Monday, August 20, 2012

Lessons from a Daughter

It might seem a little strange to be talking about my own kid in the statewide YSS blog.  But sometimes my kids teach me, or remind me of, really interesting things that actually have relevance to my library world.

 The daughter in question, playing Hermia in a production of Midsummer Night's Dream

My daughter is 13.  She's sort of unusual (we spent part of the weekend preparing the flax she planted, harvested and dried so that in a few months she will be able to try her hand at spinning it...does that give you an idea?).  She passionately loves theater in general and Shakespeare in particular.  Thanks to a generous grandpa, she spent last week at an American Players Theatre camp.  She came home full of tales of acting workshops, but mostly she talked about the performances she attended.   She talked about the things they did to enhance the humor in Twelfth Night, and how she and her roommate cried and cried at the end of Troilus and Cressida.  She analyzed the director's choices in what he cut from Richard III, and she felt like she could hold her own in discussions about the plays with high school students and APT actors.  Kind of cool! (Really, I'm going somewhere with all of this).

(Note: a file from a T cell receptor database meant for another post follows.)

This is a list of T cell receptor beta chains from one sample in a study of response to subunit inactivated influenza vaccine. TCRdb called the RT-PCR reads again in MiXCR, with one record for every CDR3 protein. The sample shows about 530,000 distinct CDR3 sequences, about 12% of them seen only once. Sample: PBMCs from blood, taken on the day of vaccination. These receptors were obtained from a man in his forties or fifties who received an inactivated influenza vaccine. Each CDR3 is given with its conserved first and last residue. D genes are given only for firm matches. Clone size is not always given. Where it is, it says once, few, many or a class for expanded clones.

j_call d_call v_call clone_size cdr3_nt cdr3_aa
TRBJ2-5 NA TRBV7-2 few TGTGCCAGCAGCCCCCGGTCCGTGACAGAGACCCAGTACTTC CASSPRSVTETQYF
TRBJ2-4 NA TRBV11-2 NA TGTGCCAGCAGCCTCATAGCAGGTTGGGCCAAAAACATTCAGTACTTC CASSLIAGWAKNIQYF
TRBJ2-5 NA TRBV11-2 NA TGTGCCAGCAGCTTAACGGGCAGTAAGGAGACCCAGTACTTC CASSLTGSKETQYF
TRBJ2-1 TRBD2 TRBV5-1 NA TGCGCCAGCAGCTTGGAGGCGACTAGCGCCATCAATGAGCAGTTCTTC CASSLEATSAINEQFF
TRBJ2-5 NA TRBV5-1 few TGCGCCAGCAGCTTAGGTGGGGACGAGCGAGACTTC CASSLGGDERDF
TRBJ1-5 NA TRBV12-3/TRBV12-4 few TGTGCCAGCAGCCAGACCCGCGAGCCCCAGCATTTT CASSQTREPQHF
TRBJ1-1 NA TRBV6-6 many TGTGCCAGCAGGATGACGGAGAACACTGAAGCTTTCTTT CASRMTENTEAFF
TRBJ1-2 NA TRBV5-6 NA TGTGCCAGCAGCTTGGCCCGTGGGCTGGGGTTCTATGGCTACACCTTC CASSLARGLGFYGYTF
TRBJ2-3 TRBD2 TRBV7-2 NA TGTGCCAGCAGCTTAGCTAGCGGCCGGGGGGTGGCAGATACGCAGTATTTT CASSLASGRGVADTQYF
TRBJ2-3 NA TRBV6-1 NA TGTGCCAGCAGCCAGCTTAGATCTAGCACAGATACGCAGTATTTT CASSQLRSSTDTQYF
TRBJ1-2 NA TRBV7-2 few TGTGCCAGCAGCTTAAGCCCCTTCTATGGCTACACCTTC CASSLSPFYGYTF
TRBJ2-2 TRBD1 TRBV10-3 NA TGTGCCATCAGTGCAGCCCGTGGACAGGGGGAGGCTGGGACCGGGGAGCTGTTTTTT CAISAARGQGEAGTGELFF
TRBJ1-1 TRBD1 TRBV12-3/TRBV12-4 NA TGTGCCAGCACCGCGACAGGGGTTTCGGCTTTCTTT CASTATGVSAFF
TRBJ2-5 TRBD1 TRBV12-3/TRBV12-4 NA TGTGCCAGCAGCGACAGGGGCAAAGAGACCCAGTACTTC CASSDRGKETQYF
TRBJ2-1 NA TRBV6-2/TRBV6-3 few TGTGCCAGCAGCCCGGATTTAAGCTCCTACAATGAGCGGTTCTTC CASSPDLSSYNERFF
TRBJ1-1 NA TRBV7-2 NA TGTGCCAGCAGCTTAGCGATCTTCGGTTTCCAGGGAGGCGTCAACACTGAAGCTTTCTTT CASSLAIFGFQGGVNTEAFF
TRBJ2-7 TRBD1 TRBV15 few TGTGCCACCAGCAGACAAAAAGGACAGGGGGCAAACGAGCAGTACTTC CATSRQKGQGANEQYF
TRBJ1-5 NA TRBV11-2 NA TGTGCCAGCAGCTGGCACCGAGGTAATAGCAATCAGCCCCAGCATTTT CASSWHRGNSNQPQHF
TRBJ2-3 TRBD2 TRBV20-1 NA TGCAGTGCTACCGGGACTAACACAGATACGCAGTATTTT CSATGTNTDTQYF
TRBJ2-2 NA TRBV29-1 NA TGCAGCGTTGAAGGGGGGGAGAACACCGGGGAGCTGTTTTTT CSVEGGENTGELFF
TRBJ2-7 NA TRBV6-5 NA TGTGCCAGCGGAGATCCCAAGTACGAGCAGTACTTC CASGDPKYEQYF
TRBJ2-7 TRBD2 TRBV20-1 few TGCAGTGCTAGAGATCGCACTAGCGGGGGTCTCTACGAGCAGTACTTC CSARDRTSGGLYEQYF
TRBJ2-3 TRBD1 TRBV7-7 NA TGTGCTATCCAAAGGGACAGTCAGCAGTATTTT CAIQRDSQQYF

Then she spent the day after camp in a bit of a post-camp stupor and reading Rebecca Stead's most recent book, Liars and Spies, which many would say was geared a little younger than thirteen.  When we talked about it later, she told me she didn't like the book because she didn't get it.  She didn't understand the foreshadowing, she couldn't solve the mystery, and it reminded her of Stead's Newbery winner When You Reach Me (I adored both books, by the way) in how incomprehensible it was to her.  She said both books made her feel stupid.

It reminded me, again, of how important it is to pay attention to the kids we are serving.  Wow, they are all individuals.  And wow, if they are interested and passionate about something, their ability to comprehend it skyrockets.   And if they're not interested?  Hmmm...not so much.   The kid who is really, really interested in fishing?  They can probably handle the adult books you have about fishing, even if they are reading at a lower level.  If we honor kids' interests, their ability to understand things we wouldn't expect is sometimes astonishing.  What better place than a library to help kids explore those passions and interests deeply??

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